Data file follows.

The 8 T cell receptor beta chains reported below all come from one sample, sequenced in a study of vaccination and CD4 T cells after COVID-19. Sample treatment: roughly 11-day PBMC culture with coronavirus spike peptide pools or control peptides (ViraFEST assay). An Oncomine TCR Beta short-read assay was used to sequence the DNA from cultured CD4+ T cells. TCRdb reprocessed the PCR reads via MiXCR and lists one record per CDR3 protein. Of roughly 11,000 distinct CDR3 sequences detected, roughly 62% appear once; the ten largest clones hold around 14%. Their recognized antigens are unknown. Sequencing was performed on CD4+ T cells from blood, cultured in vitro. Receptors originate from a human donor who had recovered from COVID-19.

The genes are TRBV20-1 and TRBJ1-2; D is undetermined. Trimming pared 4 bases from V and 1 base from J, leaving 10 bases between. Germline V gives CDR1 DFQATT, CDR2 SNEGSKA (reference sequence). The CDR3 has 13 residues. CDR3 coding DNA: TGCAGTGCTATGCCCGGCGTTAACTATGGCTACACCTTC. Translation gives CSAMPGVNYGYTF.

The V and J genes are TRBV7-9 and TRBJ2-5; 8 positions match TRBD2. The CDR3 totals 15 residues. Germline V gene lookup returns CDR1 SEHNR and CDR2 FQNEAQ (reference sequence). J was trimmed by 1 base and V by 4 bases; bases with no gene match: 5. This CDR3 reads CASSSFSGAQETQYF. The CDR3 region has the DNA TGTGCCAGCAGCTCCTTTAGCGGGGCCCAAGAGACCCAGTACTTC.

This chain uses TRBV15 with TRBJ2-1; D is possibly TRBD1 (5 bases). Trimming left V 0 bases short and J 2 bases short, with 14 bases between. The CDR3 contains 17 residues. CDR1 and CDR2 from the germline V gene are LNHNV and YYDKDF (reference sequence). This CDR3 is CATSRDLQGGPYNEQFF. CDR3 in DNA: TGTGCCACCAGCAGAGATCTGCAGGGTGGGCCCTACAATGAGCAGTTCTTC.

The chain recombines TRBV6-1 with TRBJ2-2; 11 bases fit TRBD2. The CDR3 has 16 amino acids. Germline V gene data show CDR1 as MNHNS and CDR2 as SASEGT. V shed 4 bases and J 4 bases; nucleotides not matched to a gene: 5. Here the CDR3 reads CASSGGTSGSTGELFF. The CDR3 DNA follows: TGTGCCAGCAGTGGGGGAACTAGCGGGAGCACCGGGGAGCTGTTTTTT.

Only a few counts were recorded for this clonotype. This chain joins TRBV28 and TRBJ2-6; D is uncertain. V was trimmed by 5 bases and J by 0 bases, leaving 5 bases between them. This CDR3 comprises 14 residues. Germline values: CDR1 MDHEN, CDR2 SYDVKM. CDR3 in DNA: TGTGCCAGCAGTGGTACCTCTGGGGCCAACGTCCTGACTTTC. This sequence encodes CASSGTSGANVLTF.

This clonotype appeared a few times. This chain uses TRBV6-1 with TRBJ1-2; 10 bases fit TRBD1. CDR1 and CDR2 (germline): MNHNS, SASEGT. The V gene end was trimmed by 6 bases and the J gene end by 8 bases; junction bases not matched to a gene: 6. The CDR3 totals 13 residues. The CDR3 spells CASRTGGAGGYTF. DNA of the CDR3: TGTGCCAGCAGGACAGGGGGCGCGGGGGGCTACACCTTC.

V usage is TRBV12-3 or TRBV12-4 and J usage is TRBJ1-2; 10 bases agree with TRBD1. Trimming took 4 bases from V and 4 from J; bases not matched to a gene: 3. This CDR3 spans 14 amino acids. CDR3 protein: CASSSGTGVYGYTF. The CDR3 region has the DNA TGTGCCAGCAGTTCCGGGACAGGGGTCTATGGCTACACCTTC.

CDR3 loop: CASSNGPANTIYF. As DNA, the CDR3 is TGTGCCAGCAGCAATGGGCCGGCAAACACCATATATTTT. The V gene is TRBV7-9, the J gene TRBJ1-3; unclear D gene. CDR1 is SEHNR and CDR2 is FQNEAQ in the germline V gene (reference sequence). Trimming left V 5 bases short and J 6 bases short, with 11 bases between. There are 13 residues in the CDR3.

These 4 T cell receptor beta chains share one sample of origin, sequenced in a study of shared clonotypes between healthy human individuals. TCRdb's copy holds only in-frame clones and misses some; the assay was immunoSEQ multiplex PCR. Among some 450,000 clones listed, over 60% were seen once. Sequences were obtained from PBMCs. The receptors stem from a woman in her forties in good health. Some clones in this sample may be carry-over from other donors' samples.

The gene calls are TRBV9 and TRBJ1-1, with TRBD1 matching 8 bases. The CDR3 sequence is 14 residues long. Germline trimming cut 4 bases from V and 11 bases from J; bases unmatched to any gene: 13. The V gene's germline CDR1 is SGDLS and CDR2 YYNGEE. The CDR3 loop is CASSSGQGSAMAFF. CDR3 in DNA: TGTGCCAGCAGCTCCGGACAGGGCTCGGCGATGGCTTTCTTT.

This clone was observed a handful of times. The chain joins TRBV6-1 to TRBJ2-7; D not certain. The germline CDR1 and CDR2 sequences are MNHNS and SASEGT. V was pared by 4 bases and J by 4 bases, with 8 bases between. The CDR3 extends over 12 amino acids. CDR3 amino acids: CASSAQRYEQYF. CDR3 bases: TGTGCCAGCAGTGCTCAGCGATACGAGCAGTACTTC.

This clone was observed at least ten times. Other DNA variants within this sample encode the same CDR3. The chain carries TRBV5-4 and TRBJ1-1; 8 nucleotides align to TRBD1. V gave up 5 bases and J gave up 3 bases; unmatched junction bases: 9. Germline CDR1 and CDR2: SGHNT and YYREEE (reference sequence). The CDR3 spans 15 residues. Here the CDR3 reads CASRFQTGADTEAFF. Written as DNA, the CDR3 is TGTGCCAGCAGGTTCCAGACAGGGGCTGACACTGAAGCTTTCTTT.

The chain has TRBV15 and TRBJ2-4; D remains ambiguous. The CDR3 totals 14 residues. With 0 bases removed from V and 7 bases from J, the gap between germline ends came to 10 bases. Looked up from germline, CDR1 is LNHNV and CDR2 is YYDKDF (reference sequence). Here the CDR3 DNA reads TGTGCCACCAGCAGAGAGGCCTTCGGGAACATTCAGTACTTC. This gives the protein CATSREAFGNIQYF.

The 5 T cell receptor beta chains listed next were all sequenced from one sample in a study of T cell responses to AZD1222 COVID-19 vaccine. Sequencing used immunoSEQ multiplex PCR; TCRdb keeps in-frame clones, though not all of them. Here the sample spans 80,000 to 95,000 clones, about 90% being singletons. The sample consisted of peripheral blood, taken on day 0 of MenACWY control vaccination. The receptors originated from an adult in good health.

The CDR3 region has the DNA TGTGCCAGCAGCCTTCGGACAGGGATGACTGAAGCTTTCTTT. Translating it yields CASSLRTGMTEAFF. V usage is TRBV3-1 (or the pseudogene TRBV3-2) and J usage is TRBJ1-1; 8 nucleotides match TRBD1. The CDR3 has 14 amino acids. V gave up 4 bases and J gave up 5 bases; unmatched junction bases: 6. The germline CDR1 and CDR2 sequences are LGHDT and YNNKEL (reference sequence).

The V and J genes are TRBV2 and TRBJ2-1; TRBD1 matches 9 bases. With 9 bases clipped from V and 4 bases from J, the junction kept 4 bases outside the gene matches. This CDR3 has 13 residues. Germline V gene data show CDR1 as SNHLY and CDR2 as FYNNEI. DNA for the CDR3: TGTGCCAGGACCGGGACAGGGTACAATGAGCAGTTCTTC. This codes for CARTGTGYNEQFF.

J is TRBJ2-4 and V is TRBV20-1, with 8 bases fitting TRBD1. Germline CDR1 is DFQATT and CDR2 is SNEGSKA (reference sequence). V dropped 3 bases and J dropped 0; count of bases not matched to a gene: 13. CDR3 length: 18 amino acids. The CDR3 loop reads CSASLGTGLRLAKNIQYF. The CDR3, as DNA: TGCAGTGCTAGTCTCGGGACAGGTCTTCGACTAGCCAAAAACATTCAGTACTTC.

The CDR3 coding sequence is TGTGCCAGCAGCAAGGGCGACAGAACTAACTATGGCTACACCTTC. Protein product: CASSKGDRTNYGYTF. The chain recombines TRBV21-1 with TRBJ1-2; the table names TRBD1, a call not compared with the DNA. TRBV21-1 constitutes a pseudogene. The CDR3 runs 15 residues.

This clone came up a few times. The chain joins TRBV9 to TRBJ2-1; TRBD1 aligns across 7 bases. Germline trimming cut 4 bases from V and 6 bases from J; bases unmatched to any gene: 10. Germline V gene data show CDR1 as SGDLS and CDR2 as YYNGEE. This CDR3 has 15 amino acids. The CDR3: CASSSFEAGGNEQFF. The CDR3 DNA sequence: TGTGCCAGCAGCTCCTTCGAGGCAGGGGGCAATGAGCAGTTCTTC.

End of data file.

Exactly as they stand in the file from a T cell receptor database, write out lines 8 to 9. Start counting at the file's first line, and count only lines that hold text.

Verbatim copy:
V usage is TRBV12-3 or TRBV12-4 and J usage is TRBJ1-2; 10 bases agree with TRBD1. Trimming took 4 bases from V and 4 from J; bases not matched to a gene: 3. This CDR3 spans 14 amino acids. CDR3 protein: CASSSGTGVYGYTF. The CDR3 region has the DNA TGTGCCAGCAGTTCCGGGACAGGGGTCTATGGCTACACCTTC.

CDR3 loop: CASSNGPANTIYF. As DNA, the CDR3 is TGTGCCAGCAGCAATGGGCCGGCAAACACCATATATTTT. The V gene is TRBV7-9, the J gene TRBJ1-3; unclear D gene. CDR1 is SEHNR and CDR2 is FQNEAQ in the germline V gene (reference sequence). Trimming left V 5 bases short and J 6 bases short, with 11 bases between. There are 13 residues in the CDR3.